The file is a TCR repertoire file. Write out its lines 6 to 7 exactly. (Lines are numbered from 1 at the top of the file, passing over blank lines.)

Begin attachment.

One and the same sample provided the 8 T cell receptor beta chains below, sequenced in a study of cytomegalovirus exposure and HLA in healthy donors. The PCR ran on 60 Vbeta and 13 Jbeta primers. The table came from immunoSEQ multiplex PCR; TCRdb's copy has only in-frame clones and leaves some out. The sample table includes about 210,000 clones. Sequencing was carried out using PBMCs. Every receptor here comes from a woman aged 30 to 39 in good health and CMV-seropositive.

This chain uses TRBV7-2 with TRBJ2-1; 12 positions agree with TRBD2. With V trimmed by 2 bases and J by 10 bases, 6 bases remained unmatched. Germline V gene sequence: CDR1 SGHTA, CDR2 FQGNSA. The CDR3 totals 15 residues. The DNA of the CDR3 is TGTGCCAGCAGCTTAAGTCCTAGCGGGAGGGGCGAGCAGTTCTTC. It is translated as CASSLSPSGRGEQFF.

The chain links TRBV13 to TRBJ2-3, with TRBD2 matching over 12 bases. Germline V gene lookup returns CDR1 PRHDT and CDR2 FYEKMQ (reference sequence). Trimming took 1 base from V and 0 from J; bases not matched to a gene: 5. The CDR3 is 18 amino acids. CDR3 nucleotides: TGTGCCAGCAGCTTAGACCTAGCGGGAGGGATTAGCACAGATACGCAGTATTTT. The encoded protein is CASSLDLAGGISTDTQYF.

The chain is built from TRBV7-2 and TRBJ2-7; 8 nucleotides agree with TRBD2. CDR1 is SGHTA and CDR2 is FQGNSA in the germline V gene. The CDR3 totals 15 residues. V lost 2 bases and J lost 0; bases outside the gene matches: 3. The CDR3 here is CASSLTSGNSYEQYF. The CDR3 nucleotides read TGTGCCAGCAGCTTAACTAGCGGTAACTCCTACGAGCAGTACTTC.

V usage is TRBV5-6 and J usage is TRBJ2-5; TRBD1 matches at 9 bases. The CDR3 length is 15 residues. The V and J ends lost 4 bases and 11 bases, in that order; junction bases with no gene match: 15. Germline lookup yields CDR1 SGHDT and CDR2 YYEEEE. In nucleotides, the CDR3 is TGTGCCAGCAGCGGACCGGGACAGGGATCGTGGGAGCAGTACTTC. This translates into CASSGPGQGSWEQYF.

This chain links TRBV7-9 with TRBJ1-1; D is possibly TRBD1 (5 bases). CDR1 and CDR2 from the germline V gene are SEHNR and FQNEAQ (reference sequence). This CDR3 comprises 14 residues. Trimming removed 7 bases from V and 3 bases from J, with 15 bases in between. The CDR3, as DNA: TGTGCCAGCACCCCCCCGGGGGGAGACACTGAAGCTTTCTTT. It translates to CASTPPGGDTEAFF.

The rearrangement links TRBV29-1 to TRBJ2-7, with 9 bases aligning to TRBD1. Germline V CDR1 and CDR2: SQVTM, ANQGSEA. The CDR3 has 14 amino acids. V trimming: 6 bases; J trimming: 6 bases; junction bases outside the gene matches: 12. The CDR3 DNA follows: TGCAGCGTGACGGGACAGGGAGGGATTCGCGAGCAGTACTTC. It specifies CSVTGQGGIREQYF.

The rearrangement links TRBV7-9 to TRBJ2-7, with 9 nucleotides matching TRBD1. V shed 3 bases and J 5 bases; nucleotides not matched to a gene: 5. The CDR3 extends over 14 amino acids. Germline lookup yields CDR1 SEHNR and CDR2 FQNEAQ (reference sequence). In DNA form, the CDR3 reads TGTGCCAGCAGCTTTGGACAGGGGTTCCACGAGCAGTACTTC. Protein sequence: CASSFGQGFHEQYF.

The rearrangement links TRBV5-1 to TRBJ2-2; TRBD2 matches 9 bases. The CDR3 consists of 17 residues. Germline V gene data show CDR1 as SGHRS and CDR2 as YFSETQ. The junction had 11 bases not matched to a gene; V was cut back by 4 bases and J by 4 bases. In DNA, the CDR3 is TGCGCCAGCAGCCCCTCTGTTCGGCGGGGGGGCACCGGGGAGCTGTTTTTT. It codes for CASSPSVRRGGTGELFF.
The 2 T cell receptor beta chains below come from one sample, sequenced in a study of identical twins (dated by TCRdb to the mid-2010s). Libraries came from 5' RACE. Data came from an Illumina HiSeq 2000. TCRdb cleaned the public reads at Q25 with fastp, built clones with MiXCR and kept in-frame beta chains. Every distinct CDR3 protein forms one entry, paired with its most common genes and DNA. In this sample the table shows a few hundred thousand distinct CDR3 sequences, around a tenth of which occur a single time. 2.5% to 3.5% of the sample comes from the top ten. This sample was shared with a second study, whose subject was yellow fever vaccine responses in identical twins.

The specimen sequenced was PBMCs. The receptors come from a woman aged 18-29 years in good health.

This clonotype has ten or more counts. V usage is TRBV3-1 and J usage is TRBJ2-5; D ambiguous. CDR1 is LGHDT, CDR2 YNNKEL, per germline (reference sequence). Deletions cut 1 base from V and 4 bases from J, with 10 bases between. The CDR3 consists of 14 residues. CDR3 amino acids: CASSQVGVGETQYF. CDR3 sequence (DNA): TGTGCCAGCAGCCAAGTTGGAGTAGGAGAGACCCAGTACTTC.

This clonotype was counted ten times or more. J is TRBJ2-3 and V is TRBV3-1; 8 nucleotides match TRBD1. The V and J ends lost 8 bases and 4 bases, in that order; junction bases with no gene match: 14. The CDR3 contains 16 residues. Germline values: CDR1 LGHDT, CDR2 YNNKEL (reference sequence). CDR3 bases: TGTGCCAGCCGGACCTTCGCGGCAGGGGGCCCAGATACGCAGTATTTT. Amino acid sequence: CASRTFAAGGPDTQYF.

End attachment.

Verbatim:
This chain links TRBV7-9 with TRBJ1-1; D is possibly TRBD1 (5 bases). CDR1 and CDR2 from the germline V gene are SEHNR and FQNEAQ (reference sequence). This CDR3 comprises 14 residues. Trimming removed 7 bases from V and 3 bases from J, with 15 bases in between. The CDR3, as DNA: TGTGCCAGCACCCCCCCGGGGGGAGACACTGAAGCTTTCTTT. It translates to CASTPPGGDTEAFF.

The rearrangement links TRBV29-1 to TRBJ2-7, with 9 bases aligning to TRBD1. Germline V CDR1 and CDR2: SQVTM, ANQGSEA. The CDR3 has 14 amino acids. V trimming: 6 bases; J trimming: 6 bases; junction bases outside the gene matches: 12. The CDR3 DNA follows: TGCAGCGTGACGGGACAGGGAGGGATTCGCGAGCAGTACTTC. It specifies CSVTGQGGIREQYF.